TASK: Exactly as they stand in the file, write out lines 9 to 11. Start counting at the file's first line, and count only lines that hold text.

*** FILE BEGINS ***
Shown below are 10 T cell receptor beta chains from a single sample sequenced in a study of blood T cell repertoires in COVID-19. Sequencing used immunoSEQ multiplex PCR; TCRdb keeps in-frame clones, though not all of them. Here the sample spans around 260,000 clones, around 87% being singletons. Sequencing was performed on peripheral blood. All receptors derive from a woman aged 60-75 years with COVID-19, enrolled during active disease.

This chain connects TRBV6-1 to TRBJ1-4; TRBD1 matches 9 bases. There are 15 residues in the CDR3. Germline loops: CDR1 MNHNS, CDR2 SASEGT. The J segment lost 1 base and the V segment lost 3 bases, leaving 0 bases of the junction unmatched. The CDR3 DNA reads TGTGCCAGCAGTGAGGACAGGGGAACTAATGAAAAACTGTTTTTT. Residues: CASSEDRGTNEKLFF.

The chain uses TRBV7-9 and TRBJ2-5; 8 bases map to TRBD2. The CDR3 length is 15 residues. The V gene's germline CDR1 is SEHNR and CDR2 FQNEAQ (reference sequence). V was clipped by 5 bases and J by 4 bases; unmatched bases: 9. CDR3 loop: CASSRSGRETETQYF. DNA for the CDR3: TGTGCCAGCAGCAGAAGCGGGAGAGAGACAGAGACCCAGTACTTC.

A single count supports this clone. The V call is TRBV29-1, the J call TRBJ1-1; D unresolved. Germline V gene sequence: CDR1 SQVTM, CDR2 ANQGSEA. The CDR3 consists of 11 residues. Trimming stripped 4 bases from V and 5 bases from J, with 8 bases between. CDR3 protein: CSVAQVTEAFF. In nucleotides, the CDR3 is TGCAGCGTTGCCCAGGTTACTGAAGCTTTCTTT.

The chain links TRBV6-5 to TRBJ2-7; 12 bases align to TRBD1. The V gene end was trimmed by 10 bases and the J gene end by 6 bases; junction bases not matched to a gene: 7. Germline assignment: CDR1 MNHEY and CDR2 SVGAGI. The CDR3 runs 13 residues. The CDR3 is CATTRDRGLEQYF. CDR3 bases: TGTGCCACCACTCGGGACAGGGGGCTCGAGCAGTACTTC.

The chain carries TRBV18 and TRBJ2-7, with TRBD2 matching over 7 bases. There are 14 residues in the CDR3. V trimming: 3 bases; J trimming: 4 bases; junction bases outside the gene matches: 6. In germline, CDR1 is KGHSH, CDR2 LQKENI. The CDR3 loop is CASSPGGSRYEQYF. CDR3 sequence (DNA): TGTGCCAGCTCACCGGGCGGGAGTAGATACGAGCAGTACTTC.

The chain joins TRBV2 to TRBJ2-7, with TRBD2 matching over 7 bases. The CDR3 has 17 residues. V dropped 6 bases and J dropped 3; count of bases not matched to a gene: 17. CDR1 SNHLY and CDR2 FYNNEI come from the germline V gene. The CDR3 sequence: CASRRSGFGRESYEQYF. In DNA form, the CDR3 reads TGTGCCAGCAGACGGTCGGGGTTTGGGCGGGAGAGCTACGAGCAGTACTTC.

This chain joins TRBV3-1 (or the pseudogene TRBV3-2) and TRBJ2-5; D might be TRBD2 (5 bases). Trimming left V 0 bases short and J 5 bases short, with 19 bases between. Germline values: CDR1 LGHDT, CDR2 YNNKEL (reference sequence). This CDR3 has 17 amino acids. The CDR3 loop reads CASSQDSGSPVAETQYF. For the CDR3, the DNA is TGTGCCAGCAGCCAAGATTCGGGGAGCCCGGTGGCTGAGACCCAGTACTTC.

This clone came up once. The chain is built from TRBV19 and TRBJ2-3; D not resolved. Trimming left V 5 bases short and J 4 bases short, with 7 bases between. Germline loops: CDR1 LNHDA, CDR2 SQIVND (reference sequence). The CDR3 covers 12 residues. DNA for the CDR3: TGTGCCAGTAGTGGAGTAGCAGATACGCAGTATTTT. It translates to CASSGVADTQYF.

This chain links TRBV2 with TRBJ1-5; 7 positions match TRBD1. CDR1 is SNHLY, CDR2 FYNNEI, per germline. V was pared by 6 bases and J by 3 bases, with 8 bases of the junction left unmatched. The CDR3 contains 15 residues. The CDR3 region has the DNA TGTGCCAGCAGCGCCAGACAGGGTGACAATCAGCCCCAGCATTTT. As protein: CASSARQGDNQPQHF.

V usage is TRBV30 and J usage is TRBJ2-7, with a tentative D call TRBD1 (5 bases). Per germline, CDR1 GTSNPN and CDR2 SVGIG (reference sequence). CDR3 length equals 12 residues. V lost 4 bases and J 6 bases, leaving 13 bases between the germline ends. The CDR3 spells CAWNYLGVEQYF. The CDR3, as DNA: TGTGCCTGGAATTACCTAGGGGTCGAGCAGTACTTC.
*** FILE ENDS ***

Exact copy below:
This clone came up once. The chain is built from TRBV19 and TRBJ2-3; D not resolved. Trimming left V 5 bases short and J 4 bases short, with 7 bases between. Germline loops: CDR1 LNHDA, CDR2 SQIVND (reference sequence). The CDR3 covers 12 residues. DNA for the CDR3: TGTGCCAGTAGTGGAGTAGCAGATACGCAGTATTTT. It translates to CASSGVADTQYF.

This chain links TRBV2 with TRBJ1-5; 7 positions match TRBD1. CDR1 is SNHLY, CDR2 FYNNEI, per germline. V was pared by 6 bases and J by 3 bases, with 8 bases of the junction left unmatched. The CDR3 contains 15 residues. The CDR3 region has the DNA TGTGCCAGCAGCGCCAGACAGGGTGACAATCAGCCCCAGCATTTT. As protein: CASSARQGDNQPQHF.

V usage is TRBV30 and J usage is TRBJ2-7, with a tentative D call TRBD1 (5 bases). Per germline, CDR1 GTSNPN and CDR2 SVGIG (reference sequence). CDR3 length equals 12 residues. V lost 4 bases and J 6 bases, leaving 13 bases between the germline ends. The CDR3 spells CAWNYLGVEQYF. The CDR3, as DNA: TGTGCCTGGAATTACCTAGGGGTCGAGCAGTACTTC.